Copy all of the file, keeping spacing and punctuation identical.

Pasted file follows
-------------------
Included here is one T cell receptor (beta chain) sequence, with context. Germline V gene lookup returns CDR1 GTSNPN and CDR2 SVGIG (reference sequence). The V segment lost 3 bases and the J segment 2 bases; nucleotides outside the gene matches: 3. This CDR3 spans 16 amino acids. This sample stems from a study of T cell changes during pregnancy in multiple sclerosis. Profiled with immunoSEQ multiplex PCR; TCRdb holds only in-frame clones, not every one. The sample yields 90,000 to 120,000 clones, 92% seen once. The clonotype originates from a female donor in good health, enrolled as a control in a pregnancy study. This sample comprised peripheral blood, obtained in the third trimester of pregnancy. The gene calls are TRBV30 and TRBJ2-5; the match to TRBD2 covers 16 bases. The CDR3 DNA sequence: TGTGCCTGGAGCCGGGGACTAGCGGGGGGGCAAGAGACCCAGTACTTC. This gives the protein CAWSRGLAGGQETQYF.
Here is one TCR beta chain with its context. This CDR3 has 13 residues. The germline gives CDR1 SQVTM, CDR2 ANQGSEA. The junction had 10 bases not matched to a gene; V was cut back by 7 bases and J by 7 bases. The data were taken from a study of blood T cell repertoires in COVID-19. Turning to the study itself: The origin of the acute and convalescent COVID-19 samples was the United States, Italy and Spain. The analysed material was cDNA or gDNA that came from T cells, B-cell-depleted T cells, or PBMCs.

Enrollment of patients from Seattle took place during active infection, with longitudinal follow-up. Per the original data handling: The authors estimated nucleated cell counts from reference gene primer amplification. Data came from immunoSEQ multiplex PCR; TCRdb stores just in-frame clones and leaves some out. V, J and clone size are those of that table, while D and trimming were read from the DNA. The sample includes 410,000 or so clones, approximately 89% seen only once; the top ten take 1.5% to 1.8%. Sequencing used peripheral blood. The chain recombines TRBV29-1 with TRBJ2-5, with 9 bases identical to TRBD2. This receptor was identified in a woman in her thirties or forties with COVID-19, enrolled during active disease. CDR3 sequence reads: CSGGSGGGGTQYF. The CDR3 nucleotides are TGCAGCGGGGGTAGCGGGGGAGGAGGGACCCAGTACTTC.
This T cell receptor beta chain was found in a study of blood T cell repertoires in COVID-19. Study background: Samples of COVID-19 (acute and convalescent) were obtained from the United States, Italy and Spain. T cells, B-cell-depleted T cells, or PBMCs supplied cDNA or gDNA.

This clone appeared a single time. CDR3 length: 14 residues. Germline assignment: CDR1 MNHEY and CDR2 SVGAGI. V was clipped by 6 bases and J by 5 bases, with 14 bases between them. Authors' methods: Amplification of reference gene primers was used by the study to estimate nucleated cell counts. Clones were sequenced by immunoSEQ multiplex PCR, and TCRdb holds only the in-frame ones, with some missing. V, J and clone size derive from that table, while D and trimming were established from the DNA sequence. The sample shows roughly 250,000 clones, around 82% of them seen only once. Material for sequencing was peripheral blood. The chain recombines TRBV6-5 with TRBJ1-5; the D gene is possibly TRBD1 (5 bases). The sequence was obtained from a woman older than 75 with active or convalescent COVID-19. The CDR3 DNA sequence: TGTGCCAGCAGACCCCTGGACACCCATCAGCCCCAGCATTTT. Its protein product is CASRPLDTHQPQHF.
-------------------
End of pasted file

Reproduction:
Included here is one T cell receptor (beta chain) sequence, with context. Germline V gene lookup returns CDR1 GTSNPN and CDR2 SVGIG (reference sequence). The V segment lost 3 bases and the J segment 2 bases; nucleotides outside the gene matches: 3. This CDR3 spans 16 amino acids. This sample stems from a study of T cell changes during pregnancy in multiple sclerosis. Profiled with immunoSEQ multiplex PCR; TCRdb holds only in-frame clones, not every one. The sample yields 90,000 to 120,000 clones, 92% seen once. The clonotype originates from a female donor in good health, enrolled as a control in a pregnancy study. This sample comprised peripheral blood, obtained in the third trimester of pregnancy. The gene calls are TRBV30 and TRBJ2-5; the match to TRBD2 covers 16 bases. The CDR3 DNA sequence: TGTGCCTGGAGCCGGGGACTAGCGGGGGGGCAAGAGACCCAGTACTTC. This gives the protein CAWSRGLAGGQETQYF.
Here is one TCR beta chain with its context. This CDR3 has 13 residues. The germline gives CDR1 SQVTM, CDR2 ANQGSEA. The junction had 10 bases not matched to a gene; V was cut back by 7 bases and J by 7 bases. The data were taken from a study of blood T cell repertoires in COVID-19. Turning to the study itself: The origin of the acute and convalescent COVID-19 samples was the United States, Italy and Spain. The analysed material was cDNA or gDNA that came from T cells, B-cell-depleted T cells, or PBMCs.

Enrollment of patients from Seattle took place during active infection, with longitudinal follow-up. Per the original data handling: The authors estimated nucleated cell counts from reference gene primer amplification. Data came from immunoSEQ multiplex PCR; TCRdb stores just in-frame clones and leaves some out. V, J and clone size are those of that table, while D and trimming were read from the DNA. The sample includes 410,000 or so clones, approximately 89% seen only once; the top ten take 1.5% to 1.8%. Sequencing used peripheral blood. The chain recombines TRBV29-1 with TRBJ2-5, with 9 bases identical to TRBD2. This receptor was identified in a woman in her thirties or forties with COVID-19, enrolled during active disease. CDR3 sequence reads: CSGGSGGGGTQYF. The CDR3 nucleotides are TGCAGCGGGGGTAGCGGGGGAGGAGGGACCCAGTACTTC.
This T cell receptor beta chain was found in a study of blood T cell repertoires in COVID-19. Study background: Samples of COVID-19 (acute and convalescent) were obtained from the United States, Italy and Spain. T cells, B-cell-depleted T cells, or PBMCs supplied cDNA or gDNA.

This clone appeared a single time. CDR3 length: 14 residues. Germline assignment: CDR1 MNHEY and CDR2 SVGAGI. V was clipped by 6 bases and J by 5 bases, with 14 bases between them. Authors' methods: Amplification of reference gene primers was used by the study to estimate nucleated cell counts. Clones were sequenced by immunoSEQ multiplex PCR, and TCRdb holds only the in-frame ones, with some missing. V, J and clone size derive from that table, while D and trimming were established from the DNA sequence. The sample shows roughly 250,000 clones, around 82% of them seen only once. Material for sequencing was peripheral blood. The chain recombines TRBV6-5 with TRBJ1-5; the D gene is possibly TRBD1 (5 bases). The sequence was obtained from a woman older than 75 with active or convalescent COVID-19. The CDR3 DNA sequence: TGTGCCAGCAGACCCCTGGACACCCATCAGCCCCAGCATTTT. Its protein product is CASRPLDTHQPQHF.